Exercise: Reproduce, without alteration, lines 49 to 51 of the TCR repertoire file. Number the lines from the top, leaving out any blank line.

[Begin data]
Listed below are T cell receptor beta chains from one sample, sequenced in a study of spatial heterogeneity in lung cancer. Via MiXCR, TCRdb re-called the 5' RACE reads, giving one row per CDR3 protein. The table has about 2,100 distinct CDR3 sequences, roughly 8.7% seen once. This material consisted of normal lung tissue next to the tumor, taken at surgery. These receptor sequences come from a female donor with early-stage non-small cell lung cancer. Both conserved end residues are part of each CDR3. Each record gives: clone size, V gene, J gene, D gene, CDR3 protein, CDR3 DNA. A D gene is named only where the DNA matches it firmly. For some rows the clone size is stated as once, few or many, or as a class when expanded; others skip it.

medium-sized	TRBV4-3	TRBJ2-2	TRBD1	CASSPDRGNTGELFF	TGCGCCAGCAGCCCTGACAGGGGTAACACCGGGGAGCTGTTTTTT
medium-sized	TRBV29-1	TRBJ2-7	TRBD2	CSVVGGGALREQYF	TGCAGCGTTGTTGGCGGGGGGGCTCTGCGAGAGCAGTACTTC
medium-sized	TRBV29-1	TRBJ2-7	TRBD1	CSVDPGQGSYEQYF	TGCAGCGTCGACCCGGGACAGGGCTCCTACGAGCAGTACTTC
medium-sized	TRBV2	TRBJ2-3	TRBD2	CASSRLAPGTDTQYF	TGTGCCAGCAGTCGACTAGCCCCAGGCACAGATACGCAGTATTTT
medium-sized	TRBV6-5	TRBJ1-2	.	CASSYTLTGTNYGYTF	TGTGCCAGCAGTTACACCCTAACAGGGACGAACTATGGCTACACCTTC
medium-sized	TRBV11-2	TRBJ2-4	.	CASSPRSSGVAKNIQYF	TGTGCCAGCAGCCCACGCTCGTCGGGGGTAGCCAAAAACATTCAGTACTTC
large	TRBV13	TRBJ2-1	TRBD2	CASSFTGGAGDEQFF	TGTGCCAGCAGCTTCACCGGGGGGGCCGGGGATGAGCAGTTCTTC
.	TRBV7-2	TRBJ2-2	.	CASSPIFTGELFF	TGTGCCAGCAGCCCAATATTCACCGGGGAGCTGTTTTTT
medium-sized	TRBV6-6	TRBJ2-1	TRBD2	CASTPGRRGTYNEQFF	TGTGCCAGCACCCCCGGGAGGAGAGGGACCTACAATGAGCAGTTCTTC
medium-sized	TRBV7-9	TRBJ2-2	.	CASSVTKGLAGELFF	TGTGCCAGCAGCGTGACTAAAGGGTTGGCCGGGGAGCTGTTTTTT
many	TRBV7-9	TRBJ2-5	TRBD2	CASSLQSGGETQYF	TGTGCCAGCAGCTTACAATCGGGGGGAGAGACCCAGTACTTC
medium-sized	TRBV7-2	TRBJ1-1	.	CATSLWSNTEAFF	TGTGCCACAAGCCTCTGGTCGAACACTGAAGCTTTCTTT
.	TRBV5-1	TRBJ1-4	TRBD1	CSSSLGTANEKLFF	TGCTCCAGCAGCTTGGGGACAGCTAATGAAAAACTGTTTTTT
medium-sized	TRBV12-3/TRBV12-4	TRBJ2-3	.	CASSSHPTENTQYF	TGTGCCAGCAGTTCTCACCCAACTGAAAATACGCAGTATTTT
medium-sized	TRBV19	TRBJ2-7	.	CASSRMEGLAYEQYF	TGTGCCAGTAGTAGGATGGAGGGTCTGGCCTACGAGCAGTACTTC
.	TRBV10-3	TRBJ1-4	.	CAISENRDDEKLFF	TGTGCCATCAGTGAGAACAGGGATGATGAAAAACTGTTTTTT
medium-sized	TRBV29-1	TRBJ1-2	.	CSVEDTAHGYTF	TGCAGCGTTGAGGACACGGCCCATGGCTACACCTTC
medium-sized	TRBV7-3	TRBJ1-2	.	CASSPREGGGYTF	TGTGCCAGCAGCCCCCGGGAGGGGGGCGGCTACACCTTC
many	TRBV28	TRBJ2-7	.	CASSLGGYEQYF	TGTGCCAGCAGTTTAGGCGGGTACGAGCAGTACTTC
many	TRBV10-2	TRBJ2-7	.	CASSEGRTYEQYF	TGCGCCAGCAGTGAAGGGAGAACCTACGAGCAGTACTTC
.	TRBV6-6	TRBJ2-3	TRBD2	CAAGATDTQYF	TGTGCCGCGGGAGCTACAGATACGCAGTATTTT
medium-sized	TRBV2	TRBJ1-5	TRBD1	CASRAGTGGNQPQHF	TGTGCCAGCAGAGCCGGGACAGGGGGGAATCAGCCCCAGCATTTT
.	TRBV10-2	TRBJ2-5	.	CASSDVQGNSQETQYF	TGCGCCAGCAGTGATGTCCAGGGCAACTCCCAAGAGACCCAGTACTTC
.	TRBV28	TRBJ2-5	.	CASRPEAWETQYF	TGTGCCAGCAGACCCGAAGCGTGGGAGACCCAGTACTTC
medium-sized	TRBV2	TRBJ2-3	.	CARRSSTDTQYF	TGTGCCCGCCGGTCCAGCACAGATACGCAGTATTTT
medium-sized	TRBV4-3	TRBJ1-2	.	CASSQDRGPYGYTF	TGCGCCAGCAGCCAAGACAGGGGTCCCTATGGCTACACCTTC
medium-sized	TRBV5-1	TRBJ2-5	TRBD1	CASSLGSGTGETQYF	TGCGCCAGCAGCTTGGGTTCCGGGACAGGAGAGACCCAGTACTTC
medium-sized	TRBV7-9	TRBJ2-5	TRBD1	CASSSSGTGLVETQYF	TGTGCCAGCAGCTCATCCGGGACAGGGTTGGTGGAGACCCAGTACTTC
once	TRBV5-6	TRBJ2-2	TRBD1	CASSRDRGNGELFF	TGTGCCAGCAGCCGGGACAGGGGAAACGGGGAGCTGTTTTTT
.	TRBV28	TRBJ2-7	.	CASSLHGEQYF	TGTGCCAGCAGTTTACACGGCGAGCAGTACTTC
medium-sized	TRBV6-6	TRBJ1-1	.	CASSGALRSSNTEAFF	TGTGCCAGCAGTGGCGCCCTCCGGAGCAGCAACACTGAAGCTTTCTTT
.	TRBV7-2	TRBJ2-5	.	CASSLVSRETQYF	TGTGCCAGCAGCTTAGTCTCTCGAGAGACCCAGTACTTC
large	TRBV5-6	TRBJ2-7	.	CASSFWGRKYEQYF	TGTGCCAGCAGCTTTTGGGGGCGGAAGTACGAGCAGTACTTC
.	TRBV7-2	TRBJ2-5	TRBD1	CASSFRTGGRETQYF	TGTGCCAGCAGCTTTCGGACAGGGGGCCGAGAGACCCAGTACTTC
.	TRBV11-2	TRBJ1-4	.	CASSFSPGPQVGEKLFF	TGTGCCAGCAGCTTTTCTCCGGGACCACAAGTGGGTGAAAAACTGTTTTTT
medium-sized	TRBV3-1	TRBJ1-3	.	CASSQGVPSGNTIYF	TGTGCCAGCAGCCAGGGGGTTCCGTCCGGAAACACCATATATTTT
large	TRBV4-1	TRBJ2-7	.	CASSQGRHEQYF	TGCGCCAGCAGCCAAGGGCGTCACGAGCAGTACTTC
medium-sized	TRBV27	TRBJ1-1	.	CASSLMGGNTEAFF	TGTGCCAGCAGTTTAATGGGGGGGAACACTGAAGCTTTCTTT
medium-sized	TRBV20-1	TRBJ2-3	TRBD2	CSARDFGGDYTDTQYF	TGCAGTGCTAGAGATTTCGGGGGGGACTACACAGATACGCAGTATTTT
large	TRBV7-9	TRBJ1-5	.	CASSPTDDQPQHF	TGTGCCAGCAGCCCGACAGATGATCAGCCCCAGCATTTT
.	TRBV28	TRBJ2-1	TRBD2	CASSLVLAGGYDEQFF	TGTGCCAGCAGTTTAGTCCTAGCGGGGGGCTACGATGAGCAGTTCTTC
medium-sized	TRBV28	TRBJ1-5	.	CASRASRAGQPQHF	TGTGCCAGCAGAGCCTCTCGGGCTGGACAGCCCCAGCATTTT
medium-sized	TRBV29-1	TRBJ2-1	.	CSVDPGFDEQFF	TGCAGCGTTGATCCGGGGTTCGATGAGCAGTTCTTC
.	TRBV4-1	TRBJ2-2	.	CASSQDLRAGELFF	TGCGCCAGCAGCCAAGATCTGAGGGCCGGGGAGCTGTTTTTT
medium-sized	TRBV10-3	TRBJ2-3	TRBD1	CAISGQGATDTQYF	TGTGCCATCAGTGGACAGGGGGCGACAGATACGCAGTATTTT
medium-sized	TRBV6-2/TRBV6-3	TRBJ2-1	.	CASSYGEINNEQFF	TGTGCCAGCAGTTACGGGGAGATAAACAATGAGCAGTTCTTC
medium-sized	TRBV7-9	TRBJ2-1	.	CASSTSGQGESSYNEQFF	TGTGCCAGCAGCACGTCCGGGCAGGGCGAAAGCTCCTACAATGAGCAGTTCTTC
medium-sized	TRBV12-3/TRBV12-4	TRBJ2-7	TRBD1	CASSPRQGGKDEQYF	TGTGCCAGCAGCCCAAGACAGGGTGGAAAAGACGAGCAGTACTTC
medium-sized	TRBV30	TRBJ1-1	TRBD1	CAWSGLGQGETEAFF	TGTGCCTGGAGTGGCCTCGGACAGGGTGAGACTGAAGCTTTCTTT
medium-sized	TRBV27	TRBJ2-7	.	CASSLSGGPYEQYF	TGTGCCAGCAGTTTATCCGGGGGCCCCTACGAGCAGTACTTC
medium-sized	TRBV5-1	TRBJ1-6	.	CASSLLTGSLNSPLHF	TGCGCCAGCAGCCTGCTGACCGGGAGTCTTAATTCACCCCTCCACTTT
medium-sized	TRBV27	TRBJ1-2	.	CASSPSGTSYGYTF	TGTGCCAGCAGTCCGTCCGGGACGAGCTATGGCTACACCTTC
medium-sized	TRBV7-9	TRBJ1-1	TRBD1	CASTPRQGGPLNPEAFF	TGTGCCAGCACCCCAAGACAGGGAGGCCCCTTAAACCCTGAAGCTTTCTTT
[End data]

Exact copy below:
medium-sized	TRBV12-3/TRBV12-4	TRBJ2-7	TRBD1	CASSPRQGGKDEQYF	TGTGCCAGCAGCCCAAGACAGGGTGGAAAAGACGAGCAGTACTTC
medium-sized	TRBV30	TRBJ1-1	TRBD1	CAWSGLGQGETEAFF	TGTGCCTGGAGTGGCCTCGGACAGGGTGAGACTGAAGCTTTCTTT
medium-sized	TRBV27	TRBJ2-7	.	CASSLSGGPYEQYF	TGTGCCAGCAGTTTATCCGGGGGCCCCTACGAGCAGTACTTC